Voter registration is underway in Africa's most populous nation as Nigerians prepare for April elections.
More than 70 million Nigerians are eligible to vote in this presidential election, and campaigning is well underway with all of the major parties having chosen their candidates.
President Goodluck Jonathan is the nominee of the ruling People's Democratic Party, which has won the past three presidential elections.
"With the present constitution, no party in Nigeria has the capacity to undo PDP," said Delta State University Political Science Professor Isitoah Ozoemene, who says Jonathan is the clear frontrunner, just eight months after taking charge of the party following the death of President Umaru Musa Yar'Adua. "Goodluck has been quiet. He has been listening, and he has subtly been able to exact control. He does not shout," he added.
Nigeria's president Jonathan addresses delegates during the primaries of the ruling People's Democratic Party in Abuja, 13 Jan 2011
Jonathan broke an informal power-sharing agreement in the ruling party that rotated the presidency between north and south. That deal said a northerner should be the nominee for this vote to finish out what would have been President Yar'Adua's second term.
But in the ruling party primary, Jonathan handily defeated the northern candidate, former vice president Atiku Abubakar.
That opens the way for northern candidates from other parties, chief among them former military ruler Muhammadu Buhari. Official Abubakar Sadiq Abba, of Buhari's party, says Abubakar's loss in the ruling PDP primary is a big gain for Buhari.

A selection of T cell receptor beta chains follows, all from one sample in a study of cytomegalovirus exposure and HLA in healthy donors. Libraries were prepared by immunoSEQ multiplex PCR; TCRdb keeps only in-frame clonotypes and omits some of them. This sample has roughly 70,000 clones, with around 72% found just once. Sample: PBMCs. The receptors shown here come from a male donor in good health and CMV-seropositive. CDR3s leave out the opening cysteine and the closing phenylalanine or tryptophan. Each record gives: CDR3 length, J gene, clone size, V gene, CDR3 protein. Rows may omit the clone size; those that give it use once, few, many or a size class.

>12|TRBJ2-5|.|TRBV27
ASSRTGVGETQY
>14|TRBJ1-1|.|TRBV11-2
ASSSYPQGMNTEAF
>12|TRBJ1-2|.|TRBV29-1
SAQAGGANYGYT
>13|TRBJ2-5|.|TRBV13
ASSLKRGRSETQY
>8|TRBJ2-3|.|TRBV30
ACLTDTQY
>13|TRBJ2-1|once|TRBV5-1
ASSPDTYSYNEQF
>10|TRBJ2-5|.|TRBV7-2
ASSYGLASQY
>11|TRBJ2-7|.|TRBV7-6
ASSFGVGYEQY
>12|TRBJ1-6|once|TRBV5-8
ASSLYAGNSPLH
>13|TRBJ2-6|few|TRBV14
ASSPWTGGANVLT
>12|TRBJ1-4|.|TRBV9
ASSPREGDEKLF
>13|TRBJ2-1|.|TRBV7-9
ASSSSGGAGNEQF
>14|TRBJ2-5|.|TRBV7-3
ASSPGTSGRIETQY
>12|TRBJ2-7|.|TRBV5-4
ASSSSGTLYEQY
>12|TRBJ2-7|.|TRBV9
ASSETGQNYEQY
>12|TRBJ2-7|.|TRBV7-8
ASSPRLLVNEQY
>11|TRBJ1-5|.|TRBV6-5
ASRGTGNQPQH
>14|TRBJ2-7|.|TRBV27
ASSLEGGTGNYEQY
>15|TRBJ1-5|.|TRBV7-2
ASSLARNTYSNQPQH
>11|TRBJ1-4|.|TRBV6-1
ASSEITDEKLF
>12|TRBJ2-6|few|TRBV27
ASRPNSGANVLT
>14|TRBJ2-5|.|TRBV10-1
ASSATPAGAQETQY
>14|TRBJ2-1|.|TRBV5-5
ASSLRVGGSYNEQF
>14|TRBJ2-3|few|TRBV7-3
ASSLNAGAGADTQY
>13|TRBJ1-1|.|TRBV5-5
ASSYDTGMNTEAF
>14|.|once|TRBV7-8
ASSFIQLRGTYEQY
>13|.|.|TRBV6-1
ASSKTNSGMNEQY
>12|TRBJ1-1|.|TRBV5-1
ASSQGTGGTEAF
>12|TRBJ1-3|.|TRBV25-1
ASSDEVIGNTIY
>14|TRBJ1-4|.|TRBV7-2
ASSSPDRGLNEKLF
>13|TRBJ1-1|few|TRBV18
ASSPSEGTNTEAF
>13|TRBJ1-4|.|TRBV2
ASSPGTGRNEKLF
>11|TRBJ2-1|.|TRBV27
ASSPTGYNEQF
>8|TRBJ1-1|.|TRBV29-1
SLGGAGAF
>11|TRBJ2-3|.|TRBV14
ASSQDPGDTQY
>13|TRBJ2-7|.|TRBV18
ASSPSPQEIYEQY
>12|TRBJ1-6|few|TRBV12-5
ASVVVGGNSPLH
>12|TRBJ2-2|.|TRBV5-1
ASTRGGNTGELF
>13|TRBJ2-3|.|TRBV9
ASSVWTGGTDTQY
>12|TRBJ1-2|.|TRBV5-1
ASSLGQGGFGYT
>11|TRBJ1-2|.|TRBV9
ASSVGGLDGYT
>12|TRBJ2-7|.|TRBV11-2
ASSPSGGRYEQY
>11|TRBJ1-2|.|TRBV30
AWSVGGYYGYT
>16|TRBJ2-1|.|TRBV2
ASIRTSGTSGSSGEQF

"I believe the majority of northerners will vote Buhari from even within the PDP family, because they will use it as a protest vote to teach their governors a big lesson for betraying their own trust and confidence reposed in them during the last primary elections," he said.
Abba says Mr. Buhari is well positioned to win a majority of northern states.
"He is already far ahead of everybody, including President Jonathan in northern Nigeria," said Abba. "So 15 of the 19 northern state are already in Buhari's hands as far as the followers are concerned, as far as the citizens are concerned, and as far as the voters are concerned."
Political science professor Ozoemene believes the preponderance of northern candidates will split the northern vote and weaken Mr. Buhari's chances.
"He is a northern leader who is banking on the support of the entire north," he said. "But for me the north is now fragmented. There used to be a time when it was one north, one people, one destiny. Today the scenario has changed."
Among the challengers for the northern vote is the Action Congress of Nigeria candidate, former anti-corruption chief Nuhu Ribadu. Ribadu supporter Babafe Ojudu says the party's consensus shows it has reach beyond the north.
"It shows the spirit that brought all of us together it shows that in our party we can talk to one another we can reason with one another we can compromise with one another and reach a consensus that's the beauty of democracy, that's the beauty of ACN party," said Ojudu.
Ribadu supporter Yomi Adedogu says the ruling party is mistaken if it believes it is the only party with national appeal.
"Jonathan has won his party ticket," he said. "Ribadu has won my party ticket. And I can assure you that we are the only party any party can not beat in this country."
If no candidate wins 24 of Nigeria's 36 states in the April 9th vote, there will be a second-round run off between the top two finishers one week later.